How and where we work is extremely important.
In the modern age of knowledge workers, the question of where and how we work has become...complicated.
Why the complication?
Two words: Remote work.
Some people are all in favor of remote work. Like this guy.
Some people, on the other hand, are against remote work. Like Marissa Mayer.
She took flak for forbidding Yahoo employees to work from home. Many people called her decision an “epic policy failure,” but others called it “smart.”
You see what I mean about “super important” and “complicated”?
Like it or not, remote work is here to stay. As long as there are knowledge workers, WiFi, and the interwebz, people will be working from Starbucks, basements, living rooms, and Tahitian beaches.
[Enter obligatory stock photograph of someone actually (not really) working at the beach, because seriously, who would?]
I provide this rambling introduction about the friends and foes of remote work to make a point: If you are going to work remote, you need to be awesome at it.
Those who are in favor of remote work are asked to prove the merits of their decision. It’s the whole guilty-until-proven-innocent thing. You must somehow demonstrate that remote working is superior, enabling you to be more productive, creative, talented, and better looking than your cubicle-dwelling counterparts.
This article is going to show you how to do just that.
(Minus the better looking thing. Good luck with that.)
Remote work is a pretty common thing. Not surprisingly, several businesses are capitalizing on the rise of the remote class. What does this mean for you?
Why is it important to have a dedicated spot to work?
It helps to create boundaries between home and work, because home tasks can easily invade work tasks, and vice versa. Though we may never achieve that elusive “work/life balance,” we can at least give our work tasks and working hours their own location.
A dedicated work spot gives you the control you need to make your working space work for you. Rather than negotiating with kitchen table clutter or moving aside your kids’ crayons to sit down at your desk, you’re able to arrange file folders, white boards, printers, and other paraphernalia to improve your workflow.
Productivity is another perk. Somehow, the physical space of a dedicated work location enables you to zone in on the tasks at hand.
To find or rent an office near you, Google “remote office center” and your city name.
My smallish city in South Carolina has plenty of such locations. The map image below shows only three dots, but there are many more coworking and collaborative office spaces in the area.
I personally rent an office from Regus, which has multiple office spaces worldwide. I liked their pre-furnished option, worldwide locations (I like to travel), and proximity to my home.
Enclosure is a second aspect of remote work that will really help you out.
What do I mean by enclosure? I mean an office with walls.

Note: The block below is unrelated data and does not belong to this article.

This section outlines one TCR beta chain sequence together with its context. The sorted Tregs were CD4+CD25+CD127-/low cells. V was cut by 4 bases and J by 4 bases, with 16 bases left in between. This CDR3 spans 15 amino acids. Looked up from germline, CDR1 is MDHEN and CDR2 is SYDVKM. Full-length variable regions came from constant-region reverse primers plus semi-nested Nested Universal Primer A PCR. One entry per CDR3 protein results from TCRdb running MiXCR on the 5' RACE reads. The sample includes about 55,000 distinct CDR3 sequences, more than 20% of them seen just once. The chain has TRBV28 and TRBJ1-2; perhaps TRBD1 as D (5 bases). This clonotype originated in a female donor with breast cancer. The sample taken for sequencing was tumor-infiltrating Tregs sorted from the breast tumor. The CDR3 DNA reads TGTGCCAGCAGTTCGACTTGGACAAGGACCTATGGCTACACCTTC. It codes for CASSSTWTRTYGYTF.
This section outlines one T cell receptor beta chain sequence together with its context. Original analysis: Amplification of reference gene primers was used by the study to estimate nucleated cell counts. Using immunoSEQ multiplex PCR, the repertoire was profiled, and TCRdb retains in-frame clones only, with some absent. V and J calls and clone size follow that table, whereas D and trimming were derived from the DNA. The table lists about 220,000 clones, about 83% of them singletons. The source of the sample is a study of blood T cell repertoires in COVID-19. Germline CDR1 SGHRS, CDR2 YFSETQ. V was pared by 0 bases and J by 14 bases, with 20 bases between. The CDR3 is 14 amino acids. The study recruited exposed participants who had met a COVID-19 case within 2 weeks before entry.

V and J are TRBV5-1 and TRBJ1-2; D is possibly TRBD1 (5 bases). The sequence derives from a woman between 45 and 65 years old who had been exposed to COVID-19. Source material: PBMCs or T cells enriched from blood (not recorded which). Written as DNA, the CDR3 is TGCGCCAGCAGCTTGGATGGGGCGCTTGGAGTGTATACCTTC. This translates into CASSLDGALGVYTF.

The benefits, according to Lifehack, are privacy, quietness, and additional space. I would add that personalization is a key part of having an enclosed office space.
Lifehack’s research indicates that “workers in enclosed offices are the happiest, reporting the least amount of frustration.”
Sounds like a great way to get your remote work groove on.
Your chair matters to your overall work.
There are two schools of thought on the whole sitting thing:
Some people have a lot of negative things to say about sitting — like the fact that it’s killing you.
Their arguments can be pretty scary.
To circumvent the life-sucking qualities of sitting down, you can buy a standing desk.
If you’re hardcore, you can buy a walking desk.
My friend gets in about ten miles a day on his walking desk.
Research indicates that your risk for back pain is high whether you sit all day or stand all day. The solution? Do both.
I usually sit in the morning and stand in the afternoon.
Either way, buy a good chair. You aren’t saving money by using the ratty, worn-out, foam-vomiting office chair that you snagged at a yard sale for five bucks.
An uncomfortable chair will wreck your body and ruin your productivity. As the standing champion Bill Carmody wrote, “cheap is expensive” when it comes to chairs. (That article, by the way, is worth the five-minute read.)
Nice chairs can cost a few hundred bucks, and may even clock in at a thousand. Consider it an investment in your health and your professional success.
This is an image of the chair I use in my office. It’s called an Aeron.
Remote work can feel lonely. Being location independent means that you don’t get to interface directly with your colleagues or clients.
The occasional video call really helps to add interest and depth to your working relationships. If you haven’t video Skyped or done a Google hangout with your colleagues, I highly recommend it.
The worst thing that happened to me when I became a remote worker was the misconception that I was a lazy slouch that hung out on my sofa eating Doritos and watching Netflix.
I do not commit any of those actions during working hours.
My well-meaning friends knew that I worked (somehow), but they didn’t know how or when. Thus, requests to help them with mid-day moving projects, random let’s-grab-coffee calls, and meetings on their schedule crept in to corrupt my workday.